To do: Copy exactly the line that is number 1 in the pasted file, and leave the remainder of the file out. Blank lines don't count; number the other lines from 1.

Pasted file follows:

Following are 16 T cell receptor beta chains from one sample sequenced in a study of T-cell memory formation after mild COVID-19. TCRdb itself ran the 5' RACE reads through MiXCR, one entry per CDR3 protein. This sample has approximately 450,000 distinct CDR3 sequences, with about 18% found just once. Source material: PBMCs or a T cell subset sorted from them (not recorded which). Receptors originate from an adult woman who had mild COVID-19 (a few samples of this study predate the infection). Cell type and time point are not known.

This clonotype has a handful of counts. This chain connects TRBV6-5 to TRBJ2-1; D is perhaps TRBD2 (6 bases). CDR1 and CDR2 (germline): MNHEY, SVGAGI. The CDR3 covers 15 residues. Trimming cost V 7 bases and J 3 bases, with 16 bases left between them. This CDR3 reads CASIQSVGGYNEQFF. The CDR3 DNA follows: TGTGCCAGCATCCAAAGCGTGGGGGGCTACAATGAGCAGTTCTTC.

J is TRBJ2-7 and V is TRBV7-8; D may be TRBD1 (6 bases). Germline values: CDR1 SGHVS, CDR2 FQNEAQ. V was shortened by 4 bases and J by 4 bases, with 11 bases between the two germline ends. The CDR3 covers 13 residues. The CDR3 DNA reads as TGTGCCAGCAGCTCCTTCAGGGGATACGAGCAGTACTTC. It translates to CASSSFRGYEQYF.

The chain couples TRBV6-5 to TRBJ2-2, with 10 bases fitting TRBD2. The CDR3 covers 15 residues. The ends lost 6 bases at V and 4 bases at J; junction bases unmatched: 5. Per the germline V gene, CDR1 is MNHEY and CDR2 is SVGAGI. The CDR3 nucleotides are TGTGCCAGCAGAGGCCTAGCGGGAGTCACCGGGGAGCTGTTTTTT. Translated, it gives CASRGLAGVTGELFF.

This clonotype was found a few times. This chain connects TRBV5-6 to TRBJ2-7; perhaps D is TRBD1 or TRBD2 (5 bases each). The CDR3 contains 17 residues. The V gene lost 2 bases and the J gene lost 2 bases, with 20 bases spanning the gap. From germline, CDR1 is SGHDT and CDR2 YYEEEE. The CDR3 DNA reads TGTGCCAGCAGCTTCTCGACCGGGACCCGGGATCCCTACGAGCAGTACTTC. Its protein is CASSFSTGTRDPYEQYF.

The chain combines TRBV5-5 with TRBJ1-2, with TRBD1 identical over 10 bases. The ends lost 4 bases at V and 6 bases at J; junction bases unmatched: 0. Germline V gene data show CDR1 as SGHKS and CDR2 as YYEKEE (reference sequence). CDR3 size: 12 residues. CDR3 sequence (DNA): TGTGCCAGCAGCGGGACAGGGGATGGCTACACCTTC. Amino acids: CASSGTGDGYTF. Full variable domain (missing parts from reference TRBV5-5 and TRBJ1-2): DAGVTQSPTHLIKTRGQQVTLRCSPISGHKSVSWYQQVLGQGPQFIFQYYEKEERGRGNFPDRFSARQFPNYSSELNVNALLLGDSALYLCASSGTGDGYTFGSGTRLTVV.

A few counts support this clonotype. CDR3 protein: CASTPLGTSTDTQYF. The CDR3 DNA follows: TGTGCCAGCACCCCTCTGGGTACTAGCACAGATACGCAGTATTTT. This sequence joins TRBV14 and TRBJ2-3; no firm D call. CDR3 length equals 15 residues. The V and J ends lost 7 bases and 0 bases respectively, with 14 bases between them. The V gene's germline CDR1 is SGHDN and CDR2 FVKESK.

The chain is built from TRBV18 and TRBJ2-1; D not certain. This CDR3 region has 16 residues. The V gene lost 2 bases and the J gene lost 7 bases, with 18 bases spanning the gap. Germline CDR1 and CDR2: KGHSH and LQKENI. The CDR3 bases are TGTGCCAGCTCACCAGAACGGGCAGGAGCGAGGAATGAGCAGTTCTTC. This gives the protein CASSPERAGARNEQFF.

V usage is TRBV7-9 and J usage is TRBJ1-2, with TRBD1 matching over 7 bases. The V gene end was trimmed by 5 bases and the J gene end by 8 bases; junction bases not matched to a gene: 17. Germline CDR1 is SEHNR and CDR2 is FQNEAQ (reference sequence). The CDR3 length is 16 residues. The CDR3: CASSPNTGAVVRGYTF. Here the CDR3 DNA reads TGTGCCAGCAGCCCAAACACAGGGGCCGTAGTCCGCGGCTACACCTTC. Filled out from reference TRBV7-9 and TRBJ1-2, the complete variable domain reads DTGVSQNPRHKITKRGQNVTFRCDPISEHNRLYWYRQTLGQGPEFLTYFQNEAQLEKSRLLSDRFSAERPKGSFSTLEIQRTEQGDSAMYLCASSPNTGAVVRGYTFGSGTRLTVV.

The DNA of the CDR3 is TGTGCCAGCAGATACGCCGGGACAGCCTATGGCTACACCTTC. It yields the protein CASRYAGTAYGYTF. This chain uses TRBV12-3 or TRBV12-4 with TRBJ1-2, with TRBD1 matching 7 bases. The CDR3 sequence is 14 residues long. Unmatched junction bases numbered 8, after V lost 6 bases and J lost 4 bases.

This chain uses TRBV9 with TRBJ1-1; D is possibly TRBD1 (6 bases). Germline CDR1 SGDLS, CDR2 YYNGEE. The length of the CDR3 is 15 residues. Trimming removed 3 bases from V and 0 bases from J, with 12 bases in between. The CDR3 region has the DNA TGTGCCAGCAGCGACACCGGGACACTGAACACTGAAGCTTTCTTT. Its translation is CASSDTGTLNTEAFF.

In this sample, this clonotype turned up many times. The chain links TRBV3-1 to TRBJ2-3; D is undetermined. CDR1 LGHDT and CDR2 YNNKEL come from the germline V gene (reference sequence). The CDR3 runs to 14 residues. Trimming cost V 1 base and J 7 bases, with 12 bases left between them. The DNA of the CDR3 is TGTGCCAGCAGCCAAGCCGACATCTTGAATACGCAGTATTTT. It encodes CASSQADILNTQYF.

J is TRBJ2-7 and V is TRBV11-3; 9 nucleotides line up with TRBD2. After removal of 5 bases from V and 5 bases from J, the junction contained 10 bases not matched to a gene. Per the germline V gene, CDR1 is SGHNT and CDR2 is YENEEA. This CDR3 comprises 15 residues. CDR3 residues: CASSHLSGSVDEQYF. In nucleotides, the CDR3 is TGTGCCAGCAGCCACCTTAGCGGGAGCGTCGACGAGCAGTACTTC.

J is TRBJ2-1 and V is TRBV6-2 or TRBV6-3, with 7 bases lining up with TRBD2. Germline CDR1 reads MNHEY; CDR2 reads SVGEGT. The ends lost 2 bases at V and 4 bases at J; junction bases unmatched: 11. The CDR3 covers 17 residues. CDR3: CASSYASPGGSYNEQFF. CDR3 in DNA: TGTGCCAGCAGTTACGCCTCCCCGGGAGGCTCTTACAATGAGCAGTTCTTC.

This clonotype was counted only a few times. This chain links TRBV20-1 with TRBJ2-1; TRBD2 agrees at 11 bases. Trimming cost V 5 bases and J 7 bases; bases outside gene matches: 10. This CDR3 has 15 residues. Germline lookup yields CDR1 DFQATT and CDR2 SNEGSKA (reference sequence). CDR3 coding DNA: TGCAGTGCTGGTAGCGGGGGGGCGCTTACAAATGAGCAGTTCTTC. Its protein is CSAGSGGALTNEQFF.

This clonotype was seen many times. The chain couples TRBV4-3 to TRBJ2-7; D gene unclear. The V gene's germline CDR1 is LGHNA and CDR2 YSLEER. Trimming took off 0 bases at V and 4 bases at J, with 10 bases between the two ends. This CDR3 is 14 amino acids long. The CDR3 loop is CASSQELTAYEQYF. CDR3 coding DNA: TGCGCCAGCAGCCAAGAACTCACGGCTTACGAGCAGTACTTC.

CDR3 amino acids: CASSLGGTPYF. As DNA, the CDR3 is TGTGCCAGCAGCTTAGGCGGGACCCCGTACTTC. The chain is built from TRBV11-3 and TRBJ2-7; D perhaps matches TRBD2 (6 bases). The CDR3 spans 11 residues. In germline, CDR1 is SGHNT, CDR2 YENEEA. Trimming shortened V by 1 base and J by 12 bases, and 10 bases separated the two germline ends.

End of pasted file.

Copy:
Following are 16 T cell receptor beta chains from one sample sequenced in a study of T-cell memory formation after mild COVID-19. TCRdb itself ran the 5' RACE reads through MiXCR, one entry per CDR3 protein. This sample has approximately 450,000 distinct CDR3 sequences, with about 18% found just once. Source material: PBMCs or a T cell subset sorted from them (not recorded which). Receptors originate from an adult woman who had mild COVID-19 (a few samples of this study predate the infection). Cell type and time point are not known.